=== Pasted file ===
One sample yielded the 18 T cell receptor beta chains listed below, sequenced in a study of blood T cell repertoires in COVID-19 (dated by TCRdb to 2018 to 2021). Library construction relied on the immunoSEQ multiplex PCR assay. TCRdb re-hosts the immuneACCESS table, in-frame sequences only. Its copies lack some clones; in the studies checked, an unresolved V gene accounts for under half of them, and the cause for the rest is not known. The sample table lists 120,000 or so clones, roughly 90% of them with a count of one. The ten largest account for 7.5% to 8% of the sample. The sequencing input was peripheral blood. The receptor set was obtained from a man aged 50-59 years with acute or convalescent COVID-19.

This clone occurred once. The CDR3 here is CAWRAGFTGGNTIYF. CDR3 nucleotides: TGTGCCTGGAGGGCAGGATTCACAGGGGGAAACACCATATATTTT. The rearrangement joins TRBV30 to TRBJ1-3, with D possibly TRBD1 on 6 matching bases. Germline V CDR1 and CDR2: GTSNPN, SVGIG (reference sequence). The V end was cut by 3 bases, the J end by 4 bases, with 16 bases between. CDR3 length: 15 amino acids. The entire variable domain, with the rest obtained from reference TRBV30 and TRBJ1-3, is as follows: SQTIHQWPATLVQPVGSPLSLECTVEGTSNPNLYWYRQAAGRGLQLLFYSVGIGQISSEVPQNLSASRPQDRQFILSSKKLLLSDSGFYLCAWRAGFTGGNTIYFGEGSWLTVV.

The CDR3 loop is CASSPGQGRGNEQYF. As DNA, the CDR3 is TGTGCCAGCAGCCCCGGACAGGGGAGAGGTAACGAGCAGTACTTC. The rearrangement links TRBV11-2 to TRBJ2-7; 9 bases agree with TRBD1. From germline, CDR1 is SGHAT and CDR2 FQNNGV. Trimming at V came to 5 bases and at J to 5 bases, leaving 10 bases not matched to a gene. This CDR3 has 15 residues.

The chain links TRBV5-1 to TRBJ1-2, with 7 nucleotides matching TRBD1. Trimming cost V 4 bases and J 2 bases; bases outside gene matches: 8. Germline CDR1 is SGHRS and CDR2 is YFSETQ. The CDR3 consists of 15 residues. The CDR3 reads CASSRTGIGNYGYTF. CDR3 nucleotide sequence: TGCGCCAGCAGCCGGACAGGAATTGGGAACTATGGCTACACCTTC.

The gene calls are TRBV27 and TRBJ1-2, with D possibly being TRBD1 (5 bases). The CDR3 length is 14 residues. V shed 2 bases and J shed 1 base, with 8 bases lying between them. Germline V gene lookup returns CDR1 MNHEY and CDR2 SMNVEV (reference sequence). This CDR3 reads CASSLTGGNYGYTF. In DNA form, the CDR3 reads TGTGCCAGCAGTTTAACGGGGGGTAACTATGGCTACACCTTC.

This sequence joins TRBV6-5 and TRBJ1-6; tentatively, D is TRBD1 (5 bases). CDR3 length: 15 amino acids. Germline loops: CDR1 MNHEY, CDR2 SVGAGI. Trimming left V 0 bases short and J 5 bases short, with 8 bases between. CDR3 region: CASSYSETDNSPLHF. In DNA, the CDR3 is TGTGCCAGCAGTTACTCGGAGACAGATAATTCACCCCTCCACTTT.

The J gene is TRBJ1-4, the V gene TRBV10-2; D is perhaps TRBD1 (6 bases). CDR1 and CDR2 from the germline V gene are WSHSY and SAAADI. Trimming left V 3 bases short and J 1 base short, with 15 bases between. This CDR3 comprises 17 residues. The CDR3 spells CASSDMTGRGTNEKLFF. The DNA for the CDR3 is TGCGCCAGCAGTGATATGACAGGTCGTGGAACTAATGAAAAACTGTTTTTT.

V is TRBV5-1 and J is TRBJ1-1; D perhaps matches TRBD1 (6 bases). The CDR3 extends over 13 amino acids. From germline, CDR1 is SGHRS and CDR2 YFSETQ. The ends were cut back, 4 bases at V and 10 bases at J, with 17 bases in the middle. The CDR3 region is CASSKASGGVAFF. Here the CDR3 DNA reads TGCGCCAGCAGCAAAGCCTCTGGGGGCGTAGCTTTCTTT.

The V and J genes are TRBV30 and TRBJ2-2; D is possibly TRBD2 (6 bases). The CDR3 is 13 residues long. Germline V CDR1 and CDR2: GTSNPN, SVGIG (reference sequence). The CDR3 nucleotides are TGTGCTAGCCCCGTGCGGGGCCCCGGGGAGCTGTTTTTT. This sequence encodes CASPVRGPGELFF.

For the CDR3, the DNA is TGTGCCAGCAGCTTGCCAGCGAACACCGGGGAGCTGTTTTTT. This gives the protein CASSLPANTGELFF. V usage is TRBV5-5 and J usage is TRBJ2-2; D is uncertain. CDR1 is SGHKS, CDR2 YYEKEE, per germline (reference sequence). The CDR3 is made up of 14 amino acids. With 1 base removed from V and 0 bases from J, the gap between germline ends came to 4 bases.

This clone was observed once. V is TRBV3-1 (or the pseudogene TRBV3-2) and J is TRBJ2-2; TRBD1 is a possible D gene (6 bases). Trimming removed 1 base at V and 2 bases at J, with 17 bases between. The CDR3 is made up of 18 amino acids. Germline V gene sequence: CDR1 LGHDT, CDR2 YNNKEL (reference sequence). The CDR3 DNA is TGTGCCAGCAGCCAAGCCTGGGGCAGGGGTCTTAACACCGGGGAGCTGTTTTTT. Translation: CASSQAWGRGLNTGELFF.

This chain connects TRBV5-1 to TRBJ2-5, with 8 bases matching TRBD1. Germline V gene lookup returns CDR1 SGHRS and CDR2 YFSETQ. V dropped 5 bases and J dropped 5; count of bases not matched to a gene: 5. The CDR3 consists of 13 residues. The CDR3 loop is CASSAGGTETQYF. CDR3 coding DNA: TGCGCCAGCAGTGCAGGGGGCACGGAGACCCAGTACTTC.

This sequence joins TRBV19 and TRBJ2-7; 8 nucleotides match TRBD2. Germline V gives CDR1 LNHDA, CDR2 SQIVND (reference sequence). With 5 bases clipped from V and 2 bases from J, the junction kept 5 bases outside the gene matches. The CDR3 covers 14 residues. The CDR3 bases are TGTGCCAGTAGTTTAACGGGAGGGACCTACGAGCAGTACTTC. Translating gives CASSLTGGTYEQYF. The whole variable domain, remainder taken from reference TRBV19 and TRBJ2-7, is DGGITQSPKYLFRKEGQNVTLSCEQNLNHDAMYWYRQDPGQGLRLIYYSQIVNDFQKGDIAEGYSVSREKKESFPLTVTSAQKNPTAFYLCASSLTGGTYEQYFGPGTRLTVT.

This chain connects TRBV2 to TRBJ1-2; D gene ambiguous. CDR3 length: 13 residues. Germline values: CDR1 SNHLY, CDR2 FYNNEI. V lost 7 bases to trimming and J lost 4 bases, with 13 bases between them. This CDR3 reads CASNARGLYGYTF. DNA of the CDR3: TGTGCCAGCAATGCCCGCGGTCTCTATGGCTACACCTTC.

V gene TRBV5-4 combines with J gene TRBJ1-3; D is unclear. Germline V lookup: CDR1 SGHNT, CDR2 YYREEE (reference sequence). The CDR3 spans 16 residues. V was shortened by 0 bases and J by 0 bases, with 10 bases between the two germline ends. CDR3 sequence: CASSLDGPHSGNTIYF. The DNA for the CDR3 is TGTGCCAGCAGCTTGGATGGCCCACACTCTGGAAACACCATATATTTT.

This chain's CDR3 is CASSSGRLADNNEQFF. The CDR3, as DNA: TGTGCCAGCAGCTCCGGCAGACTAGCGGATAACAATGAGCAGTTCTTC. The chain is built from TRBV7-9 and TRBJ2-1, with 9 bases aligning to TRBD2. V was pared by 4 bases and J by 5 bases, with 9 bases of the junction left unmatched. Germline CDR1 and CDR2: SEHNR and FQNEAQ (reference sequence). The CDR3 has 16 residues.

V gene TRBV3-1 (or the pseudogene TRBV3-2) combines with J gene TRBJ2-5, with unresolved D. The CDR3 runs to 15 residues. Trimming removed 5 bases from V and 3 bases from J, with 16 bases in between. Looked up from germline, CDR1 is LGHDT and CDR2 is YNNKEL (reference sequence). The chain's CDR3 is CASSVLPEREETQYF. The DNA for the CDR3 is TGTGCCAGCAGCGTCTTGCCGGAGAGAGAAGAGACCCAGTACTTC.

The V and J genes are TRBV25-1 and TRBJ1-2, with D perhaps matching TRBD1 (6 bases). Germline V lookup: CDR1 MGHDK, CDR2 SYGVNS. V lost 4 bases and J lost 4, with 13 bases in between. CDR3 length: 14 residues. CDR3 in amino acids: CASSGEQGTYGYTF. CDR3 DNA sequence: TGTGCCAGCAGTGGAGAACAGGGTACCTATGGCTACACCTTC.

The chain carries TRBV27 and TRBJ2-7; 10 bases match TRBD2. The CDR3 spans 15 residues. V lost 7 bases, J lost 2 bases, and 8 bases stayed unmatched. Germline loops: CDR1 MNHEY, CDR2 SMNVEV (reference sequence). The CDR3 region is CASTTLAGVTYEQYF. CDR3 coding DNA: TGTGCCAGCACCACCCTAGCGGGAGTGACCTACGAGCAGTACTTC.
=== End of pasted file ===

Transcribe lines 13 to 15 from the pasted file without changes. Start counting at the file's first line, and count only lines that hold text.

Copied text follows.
This sequence joins TRBV19 and TRBJ2-7; 8 nucleotides match TRBD2. Germline V gives CDR1 LNHDA, CDR2 SQIVND (reference sequence). With 5 bases clipped from V and 2 bases from J, the junction kept 5 bases outside the gene matches. The CDR3 covers 14 residues. The CDR3 bases are TGTGCCAGTAGTTTAACGGGAGGGACCTACGAGCAGTACTTC. Translating gives CASSLTGGTYEQYF. The whole variable domain, remainder taken from reference TRBV19 and TRBJ2-7, is DGGITQSPKYLFRKEGQNVTLSCEQNLNHDAMYWYRQDPGQGLRLIYYSQIVNDFQKGDIAEGYSVSREKKESFPLTVTSAQKNPTAFYLCASSLTGGTYEQYFGPGTRLTVT.

This chain connects TRBV2 to TRBJ1-2; D gene ambiguous. CDR3 length: 13 residues. Germline values: CDR1 SNHLY, CDR2 FYNNEI. V lost 7 bases to trimming and J lost 4 bases, with 13 bases between them. This CDR3 reads CASNARGLYGYTF. DNA of the CDR3: TGTGCCAGCAATGCCCGCGGTCTCTATGGCTACACCTTC.

V gene TRBV5-4 combines with J gene TRBJ1-3; D is unclear. Germline V lookup: CDR1 SGHNT, CDR2 YYREEE (reference sequence). The CDR3 spans 16 residues. V was shortened by 0 bases and J by 0 bases, with 10 bases between the two germline ends. CDR3 sequence: CASSLDGPHSGNTIYF. The DNA for the CDR3 is TGTGCCAGCAGCTTGGATGGCCCACACTCTGGAAACACCATATATTTT.